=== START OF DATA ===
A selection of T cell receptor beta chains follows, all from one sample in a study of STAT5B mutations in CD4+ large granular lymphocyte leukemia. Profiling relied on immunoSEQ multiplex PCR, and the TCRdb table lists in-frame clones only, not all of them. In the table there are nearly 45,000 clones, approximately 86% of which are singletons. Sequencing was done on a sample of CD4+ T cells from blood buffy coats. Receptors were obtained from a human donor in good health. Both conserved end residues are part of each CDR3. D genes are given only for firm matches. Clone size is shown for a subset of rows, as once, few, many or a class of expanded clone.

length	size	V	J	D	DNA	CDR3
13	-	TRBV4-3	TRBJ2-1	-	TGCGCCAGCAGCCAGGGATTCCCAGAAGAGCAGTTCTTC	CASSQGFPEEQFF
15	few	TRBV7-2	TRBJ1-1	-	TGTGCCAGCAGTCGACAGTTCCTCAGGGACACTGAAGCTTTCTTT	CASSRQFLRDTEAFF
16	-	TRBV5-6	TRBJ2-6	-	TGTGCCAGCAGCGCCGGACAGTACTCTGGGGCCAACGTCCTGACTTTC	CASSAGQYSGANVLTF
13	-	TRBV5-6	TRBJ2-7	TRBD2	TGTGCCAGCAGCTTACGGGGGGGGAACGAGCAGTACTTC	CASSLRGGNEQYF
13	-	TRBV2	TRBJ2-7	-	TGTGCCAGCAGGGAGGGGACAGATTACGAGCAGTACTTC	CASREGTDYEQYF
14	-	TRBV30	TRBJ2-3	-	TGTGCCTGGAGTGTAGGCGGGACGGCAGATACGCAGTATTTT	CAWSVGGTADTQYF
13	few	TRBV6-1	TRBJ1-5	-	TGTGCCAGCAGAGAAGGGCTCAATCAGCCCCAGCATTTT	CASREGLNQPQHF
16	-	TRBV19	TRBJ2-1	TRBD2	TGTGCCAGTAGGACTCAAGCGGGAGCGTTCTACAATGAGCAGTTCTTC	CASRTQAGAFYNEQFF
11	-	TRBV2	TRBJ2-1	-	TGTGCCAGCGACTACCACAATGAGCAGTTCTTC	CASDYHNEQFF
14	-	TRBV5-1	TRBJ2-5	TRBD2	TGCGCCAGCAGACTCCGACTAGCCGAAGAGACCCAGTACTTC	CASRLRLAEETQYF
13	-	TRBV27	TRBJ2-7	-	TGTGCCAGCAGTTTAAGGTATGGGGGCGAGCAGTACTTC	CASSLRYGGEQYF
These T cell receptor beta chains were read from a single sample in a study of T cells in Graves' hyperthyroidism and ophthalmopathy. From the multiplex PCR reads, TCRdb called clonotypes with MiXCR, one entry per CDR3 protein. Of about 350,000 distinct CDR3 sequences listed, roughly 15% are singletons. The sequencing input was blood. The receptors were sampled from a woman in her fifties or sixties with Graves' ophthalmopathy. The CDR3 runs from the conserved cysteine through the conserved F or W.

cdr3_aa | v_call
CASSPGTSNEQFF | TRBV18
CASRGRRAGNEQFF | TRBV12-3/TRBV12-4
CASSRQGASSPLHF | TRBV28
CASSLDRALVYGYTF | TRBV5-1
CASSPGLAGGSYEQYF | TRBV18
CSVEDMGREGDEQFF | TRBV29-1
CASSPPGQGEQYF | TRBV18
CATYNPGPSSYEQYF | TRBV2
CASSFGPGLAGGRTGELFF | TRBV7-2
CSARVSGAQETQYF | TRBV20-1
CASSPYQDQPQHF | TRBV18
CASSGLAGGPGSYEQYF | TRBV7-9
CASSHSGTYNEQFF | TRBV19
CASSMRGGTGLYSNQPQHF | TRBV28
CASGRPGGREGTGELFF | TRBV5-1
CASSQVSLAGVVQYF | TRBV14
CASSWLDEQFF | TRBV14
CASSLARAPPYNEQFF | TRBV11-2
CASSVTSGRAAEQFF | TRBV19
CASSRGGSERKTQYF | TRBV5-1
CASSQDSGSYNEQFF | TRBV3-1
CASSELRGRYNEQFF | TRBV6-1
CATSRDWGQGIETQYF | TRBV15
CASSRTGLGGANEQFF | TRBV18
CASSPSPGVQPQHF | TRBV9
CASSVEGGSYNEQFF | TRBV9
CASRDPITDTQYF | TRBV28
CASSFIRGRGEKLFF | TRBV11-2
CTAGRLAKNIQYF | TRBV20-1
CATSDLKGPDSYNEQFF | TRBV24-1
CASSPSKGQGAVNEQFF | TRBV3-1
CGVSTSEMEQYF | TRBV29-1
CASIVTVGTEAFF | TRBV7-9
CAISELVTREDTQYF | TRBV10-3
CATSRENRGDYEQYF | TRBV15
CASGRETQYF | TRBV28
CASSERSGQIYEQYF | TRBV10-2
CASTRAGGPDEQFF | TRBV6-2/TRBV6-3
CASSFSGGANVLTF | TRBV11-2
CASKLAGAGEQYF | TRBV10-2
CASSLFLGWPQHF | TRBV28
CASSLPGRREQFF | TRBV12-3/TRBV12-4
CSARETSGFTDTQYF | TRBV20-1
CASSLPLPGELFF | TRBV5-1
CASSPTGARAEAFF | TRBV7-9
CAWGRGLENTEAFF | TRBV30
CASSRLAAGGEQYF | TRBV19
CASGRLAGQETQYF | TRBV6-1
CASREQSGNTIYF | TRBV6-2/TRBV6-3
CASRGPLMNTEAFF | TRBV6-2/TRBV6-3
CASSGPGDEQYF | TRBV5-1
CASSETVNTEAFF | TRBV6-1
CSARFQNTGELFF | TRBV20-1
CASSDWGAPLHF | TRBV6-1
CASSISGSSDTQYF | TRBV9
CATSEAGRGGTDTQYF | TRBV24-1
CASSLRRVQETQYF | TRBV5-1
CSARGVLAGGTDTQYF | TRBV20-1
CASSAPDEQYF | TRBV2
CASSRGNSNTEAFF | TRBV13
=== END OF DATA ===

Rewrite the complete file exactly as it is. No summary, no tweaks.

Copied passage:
A selection of T cell receptor beta chains follows, all from one sample in a study of STAT5B mutations in CD4+ large granular lymphocyte leukemia. Profiling relied on immunoSEQ multiplex PCR, and the TCRdb table lists in-frame clones only, not all of them. In the table there are nearly 45,000 clones, approximately 86% of which are singletons. Sequencing was done on a sample of CD4+ T cells from blood buffy coats. Receptors were obtained from a human donor in good health. Both conserved end residues are part of each CDR3. D genes are given only for firm matches. Clone size is shown for a subset of rows, as once, few, many or a class of expanded clone.

length	size	V	J	D	DNA	CDR3
13	-	TRBV4-3	TRBJ2-1	-	TGCGCCAGCAGCCAGGGATTCCCAGAAGAGCAGTTCTTC	CASSQGFPEEQFF
15	few	TRBV7-2	TRBJ1-1	-	TGTGCCAGCAGTCGACAGTTCCTCAGGGACACTGAAGCTTTCTTT	CASSRQFLRDTEAFF
16	-	TRBV5-6	TRBJ2-6	-	TGTGCCAGCAGCGCCGGACAGTACTCTGGGGCCAACGTCCTGACTTTC	CASSAGQYSGANVLTF
13	-	TRBV5-6	TRBJ2-7	TRBD2	TGTGCCAGCAGCTTACGGGGGGGGAACGAGCAGTACTTC	CASSLRGGNEQYF
13	-	TRBV2	TRBJ2-7	-	TGTGCCAGCAGGGAGGGGACAGATTACGAGCAGTACTTC	CASREGTDYEQYF
14	-	TRBV30	TRBJ2-3	-	TGTGCCTGGAGTGTAGGCGGGACGGCAGATACGCAGTATTTT	CAWSVGGTADTQYF
13	few	TRBV6-1	TRBJ1-5	-	TGTGCCAGCAGAGAAGGGCTCAATCAGCCCCAGCATTTT	CASREGLNQPQHF
16	-	TRBV19	TRBJ2-1	TRBD2	TGTGCCAGTAGGACTCAAGCGGGAGCGTTCTACAATGAGCAGTTCTTC	CASRTQAGAFYNEQFF
11	-	TRBV2	TRBJ2-1	-	TGTGCCAGCGACTACCACAATGAGCAGTTCTTC	CASDYHNEQFF
14	-	TRBV5-1	TRBJ2-5	TRBD2	TGCGCCAGCAGACTCCGACTAGCCGAAGAGACCCAGTACTTC	CASRLRLAEETQYF
13	-	TRBV27	TRBJ2-7	-	TGTGCCAGCAGTTTAAGGTATGGGGGCGAGCAGTACTTC	CASSLRYGGEQYF
These T cell receptor beta chains were read from a single sample in a study of T cells in Graves' hyperthyroidism and ophthalmopathy. From the multiplex PCR reads, TCRdb called clonotypes with MiXCR, one entry per CDR3 protein. Of about 350,000 distinct CDR3 sequences listed, roughly 15% are singletons. The sequencing input was blood. The receptors were sampled from a woman in her fifties or sixties with Graves' ophthalmopathy. The CDR3 runs from the conserved cysteine through the conserved F or W.

cdr3_aa | v_call
CASSPGTSNEQFF | TRBV18
CASRGRRAGNEQFF | TRBV12-3/TRBV12-4
CASSRQGASSPLHF | TRBV28
CASSLDRALVYGYTF | TRBV5-1
CASSPGLAGGSYEQYF | TRBV18
CSVEDMGREGDEQFF | TRBV29-1
CASSPPGQGEQYF | TRBV18
CATYNPGPSSYEQYF | TRBV2
CASSFGPGLAGGRTGELFF | TRBV7-2
CSARVSGAQETQYF | TRBV20-1
CASSPYQDQPQHF | TRBV18
CASSGLAGGPGSYEQYF | TRBV7-9
CASSHSGTYNEQFF | TRBV19
CASSMRGGTGLYSNQPQHF | TRBV28
CASGRPGGREGTGELFF | TRBV5-1
CASSQVSLAGVVQYF | TRBV14
CASSWLDEQFF | TRBV14
CASSLARAPPYNEQFF | TRBV11-2
CASSVTSGRAAEQFF | TRBV19
CASSRGGSERKTQYF | TRBV5-1
CASSQDSGSYNEQFF | TRBV3-1
CASSELRGRYNEQFF | TRBV6-1
CATSRDWGQGIETQYF | TRBV15
CASSRTGLGGANEQFF | TRBV18
CASSPSPGVQPQHF | TRBV9
CASSVEGGSYNEQFF | TRBV9
CASRDPITDTQYF | TRBV28
CASSFIRGRGEKLFF | TRBV11-2
CTAGRLAKNIQYF | TRBV20-1
CATSDLKGPDSYNEQFF | TRBV24-1
CASSPSKGQGAVNEQFF | TRBV3-1
CGVSTSEMEQYF | TRBV29-1
CASIVTVGTEAFF | TRBV7-9
CAISELVTREDTQYF | TRBV10-3
CATSRENRGDYEQYF | TRBV15
CASGRETQYF | TRBV28
CASSERSGQIYEQYF | TRBV10-2
CASTRAGGPDEQFF | TRBV6-2/TRBV6-3
CASSFSGGANVLTF | TRBV11-2
CASKLAGAGEQYF | TRBV10-2
CASSLFLGWPQHF | TRBV28
CASSLPGRREQFF | TRBV12-3/TRBV12-4
CSARETSGFTDTQYF | TRBV20-1
CASSLPLPGELFF | TRBV5-1
CASSPTGARAEAFF | TRBV7-9
CAWGRGLENTEAFF | TRBV30
CASSRLAAGGEQYF | TRBV19
CASGRLAGQETQYF | TRBV6-1
CASREQSGNTIYF | TRBV6-2/TRBV6-3
CASRGPLMNTEAFF | TRBV6-2/TRBV6-3
CASSGPGDEQYF | TRBV5-1
CASSETVNTEAFF | TRBV6-1
CSARFQNTGELFF | TRBV20-1
CASSDWGAPLHF | TRBV6-1
CASSISGSSDTQYF | TRBV9
CATSEAGRGGTDTQYF | TRBV24-1
CASSLRRVQETQYF | TRBV5-1
CSARGVLAGGTDTQYF | TRBV20-1
CASSAPDEQYF | TRBV2
CASSRGNSNTEAFF | TRBV13